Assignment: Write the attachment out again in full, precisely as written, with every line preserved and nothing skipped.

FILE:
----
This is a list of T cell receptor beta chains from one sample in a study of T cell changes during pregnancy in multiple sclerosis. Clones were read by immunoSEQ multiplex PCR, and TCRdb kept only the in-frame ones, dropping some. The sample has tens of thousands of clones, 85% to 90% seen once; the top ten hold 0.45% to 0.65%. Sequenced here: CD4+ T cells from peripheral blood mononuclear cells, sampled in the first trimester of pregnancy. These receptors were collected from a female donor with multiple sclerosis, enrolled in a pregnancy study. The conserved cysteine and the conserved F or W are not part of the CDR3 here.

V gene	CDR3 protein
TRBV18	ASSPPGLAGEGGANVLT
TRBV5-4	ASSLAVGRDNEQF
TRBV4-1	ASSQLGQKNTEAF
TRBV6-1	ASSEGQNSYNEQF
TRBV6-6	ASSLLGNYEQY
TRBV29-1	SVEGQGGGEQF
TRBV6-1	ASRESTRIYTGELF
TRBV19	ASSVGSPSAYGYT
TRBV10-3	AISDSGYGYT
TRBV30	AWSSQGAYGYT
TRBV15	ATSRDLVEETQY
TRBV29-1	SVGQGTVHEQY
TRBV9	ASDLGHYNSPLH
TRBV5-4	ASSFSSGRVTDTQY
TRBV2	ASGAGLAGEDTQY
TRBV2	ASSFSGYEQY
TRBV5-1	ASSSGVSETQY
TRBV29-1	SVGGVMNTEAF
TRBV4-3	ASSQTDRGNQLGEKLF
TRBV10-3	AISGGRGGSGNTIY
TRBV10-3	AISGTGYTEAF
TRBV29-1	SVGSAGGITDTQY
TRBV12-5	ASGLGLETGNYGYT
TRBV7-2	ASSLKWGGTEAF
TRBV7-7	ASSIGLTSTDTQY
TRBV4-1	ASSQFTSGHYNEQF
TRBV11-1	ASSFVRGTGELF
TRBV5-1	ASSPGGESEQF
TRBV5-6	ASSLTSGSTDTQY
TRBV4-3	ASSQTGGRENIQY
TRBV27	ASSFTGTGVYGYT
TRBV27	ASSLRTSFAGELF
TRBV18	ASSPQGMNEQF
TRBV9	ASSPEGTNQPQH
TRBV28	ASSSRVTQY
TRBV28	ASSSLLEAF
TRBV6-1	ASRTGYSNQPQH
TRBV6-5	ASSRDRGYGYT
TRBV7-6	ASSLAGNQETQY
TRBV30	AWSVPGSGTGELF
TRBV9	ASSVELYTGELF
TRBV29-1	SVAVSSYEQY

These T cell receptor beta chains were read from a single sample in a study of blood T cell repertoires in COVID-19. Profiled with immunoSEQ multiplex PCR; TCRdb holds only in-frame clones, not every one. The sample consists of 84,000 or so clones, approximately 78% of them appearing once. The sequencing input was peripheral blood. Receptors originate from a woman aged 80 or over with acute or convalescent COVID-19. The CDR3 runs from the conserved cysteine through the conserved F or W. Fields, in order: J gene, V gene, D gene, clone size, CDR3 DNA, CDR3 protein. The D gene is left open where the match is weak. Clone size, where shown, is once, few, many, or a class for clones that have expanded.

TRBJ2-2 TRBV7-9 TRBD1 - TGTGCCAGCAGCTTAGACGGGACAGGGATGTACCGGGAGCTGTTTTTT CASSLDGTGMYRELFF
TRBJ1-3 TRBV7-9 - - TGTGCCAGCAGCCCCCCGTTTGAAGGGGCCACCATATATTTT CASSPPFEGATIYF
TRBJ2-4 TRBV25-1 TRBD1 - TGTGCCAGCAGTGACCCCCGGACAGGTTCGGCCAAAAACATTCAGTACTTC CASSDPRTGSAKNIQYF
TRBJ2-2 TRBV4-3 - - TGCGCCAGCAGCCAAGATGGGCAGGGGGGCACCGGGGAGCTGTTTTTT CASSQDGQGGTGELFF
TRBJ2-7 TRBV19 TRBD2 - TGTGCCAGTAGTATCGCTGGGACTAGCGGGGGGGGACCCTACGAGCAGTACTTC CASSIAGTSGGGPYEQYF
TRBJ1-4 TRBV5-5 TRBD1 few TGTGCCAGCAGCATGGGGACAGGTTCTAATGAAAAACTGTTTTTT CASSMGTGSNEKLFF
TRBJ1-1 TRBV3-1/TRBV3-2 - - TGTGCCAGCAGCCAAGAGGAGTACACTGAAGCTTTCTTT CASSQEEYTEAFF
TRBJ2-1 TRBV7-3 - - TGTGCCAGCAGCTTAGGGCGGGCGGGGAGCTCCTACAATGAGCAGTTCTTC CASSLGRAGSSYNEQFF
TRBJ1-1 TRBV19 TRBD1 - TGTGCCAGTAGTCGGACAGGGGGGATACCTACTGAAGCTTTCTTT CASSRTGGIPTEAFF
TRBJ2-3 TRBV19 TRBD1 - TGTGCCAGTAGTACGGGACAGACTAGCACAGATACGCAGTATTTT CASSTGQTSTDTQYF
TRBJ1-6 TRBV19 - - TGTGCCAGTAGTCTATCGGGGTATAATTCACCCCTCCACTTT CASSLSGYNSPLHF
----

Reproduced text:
This is a list of T cell receptor beta chains from one sample in a study of T cell changes during pregnancy in multiple sclerosis. Clones were read by immunoSEQ multiplex PCR, and TCRdb kept only the in-frame ones, dropping some. The sample has tens of thousands of clones, 85% to 90% seen once; the top ten hold 0.45% to 0.65%. Sequenced here: CD4+ T cells from peripheral blood mononuclear cells, sampled in the first trimester of pregnancy. These receptors were collected from a female donor with multiple sclerosis, enrolled in a pregnancy study. The conserved cysteine and the conserved F or W are not part of the CDR3 here.

V gene	CDR3 protein
TRBV18	ASSPPGLAGEGGANVLT
TRBV5-4	ASSLAVGRDNEQF
TRBV4-1	ASSQLGQKNTEAF
TRBV6-1	ASSEGQNSYNEQF
TRBV6-6	ASSLLGNYEQY
TRBV29-1	SVEGQGGGEQF
TRBV6-1	ASRESTRIYTGELF
TRBV19	ASSVGSPSAYGYT
TRBV10-3	AISDSGYGYT
TRBV30	AWSSQGAYGYT
TRBV15	ATSRDLVEETQY
TRBV29-1	SVGQGTVHEQY
TRBV9	ASDLGHYNSPLH
TRBV5-4	ASSFSSGRVTDTQY
TRBV2	ASGAGLAGEDTQY
TRBV2	ASSFSGYEQY
TRBV5-1	ASSSGVSETQY
TRBV29-1	SVGGVMNTEAF
TRBV4-3	ASSQTDRGNQLGEKLF
TRBV10-3	AISGGRGGSGNTIY
TRBV10-3	AISGTGYTEAF
TRBV29-1	SVGSAGGITDTQY
TRBV12-5	ASGLGLETGNYGYT
TRBV7-2	ASSLKWGGTEAF
TRBV7-7	ASSIGLTSTDTQY
TRBV4-1	ASSQFTSGHYNEQF
TRBV11-1	ASSFVRGTGELF
TRBV5-1	ASSPGGESEQF
TRBV5-6	ASSLTSGSTDTQY
TRBV4-3	ASSQTGGRENIQY
TRBV27	ASSFTGTGVYGYT
TRBV27	ASSLRTSFAGELF
TRBV18	ASSPQGMNEQF
TRBV9	ASSPEGTNQPQH
TRBV28	ASSSRVTQY
TRBV28	ASSSLLEAF
TRBV6-1	ASRTGYSNQPQH
TRBV6-5	ASSRDRGYGYT
TRBV7-6	ASSLAGNQETQY
TRBV30	AWSVPGSGTGELF
TRBV9	ASSVELYTGELF
TRBV29-1	SVAVSSYEQY

These T cell receptor beta chains were read from a single sample in a study of blood T cell repertoires in COVID-19. Profiled with immunoSEQ multiplex PCR; TCRdb holds only in-frame clones, not every one. The sample consists of 84,000 or so clones, approximately 78% of them appearing once. The sequencing input was peripheral blood. Receptors originate from a woman aged 80 or over with acute or convalescent COVID-19. The CDR3 runs from the conserved cysteine through the conserved F or W. Fields, in order: J gene, V gene, D gene, clone size, CDR3 DNA, CDR3 protein. The D gene is left open where the match is weak. Clone size, where shown, is once, few, many, or a class for clones that have expanded.

TRBJ2-2 TRBV7-9 TRBD1 - TGTGCCAGCAGCTTAGACGGGACAGGGATGTACCGGGAGCTGTTTTTT CASSLDGTGMYRELFF
TRBJ1-3 TRBV7-9 - - TGTGCCAGCAGCCCCCCGTTTGAAGGGGCCACCATATATTTT CASSPPFEGATIYF
TRBJ2-4 TRBV25-1 TRBD1 - TGTGCCAGCAGTGACCCCCGGACAGGTTCGGCCAAAAACATTCAGTACTTC CASSDPRTGSAKNIQYF
TRBJ2-2 TRBV4-3 - - TGCGCCAGCAGCCAAGATGGGCAGGGGGGCACCGGGGAGCTGTTTTTT CASSQDGQGGTGELFF
TRBJ2-7 TRBV19 TRBD2 - TGTGCCAGTAGTATCGCTGGGACTAGCGGGGGGGGACCCTACGAGCAGTACTTC CASSIAGTSGGGPYEQYF
TRBJ1-4 TRBV5-5 TRBD1 few TGTGCCAGCAGCATGGGGACAGGTTCTAATGAAAAACTGTTTTTT CASSMGTGSNEKLFF
TRBJ1-1 TRBV3-1/TRBV3-2 - - TGTGCCAGCAGCCAAGAGGAGTACACTGAAGCTTTCTTT CASSQEEYTEAFF
TRBJ2-1 TRBV7-3 - - TGTGCCAGCAGCTTAGGGCGGGCGGGGAGCTCCTACAATGAGCAGTTCTTC CASSLGRAGSSYNEQFF
TRBJ1-1 TRBV19 TRBD1 - TGTGCCAGTAGTCGGACAGGGGGGATACCTACTGAAGCTTTCTTT CASSRTGGIPTEAFF
TRBJ2-3 TRBV19 TRBD1 - TGTGCCAGTAGTACGGGACAGACTAGCACAGATACGCAGTATTTT CASSTGQTSTDTQYF
TRBJ1-6 TRBV19 - - TGTGCCAGTAGTCTATCGGGGTATAATTCACCCCTCCACTTT CASSLSGYNSPLHF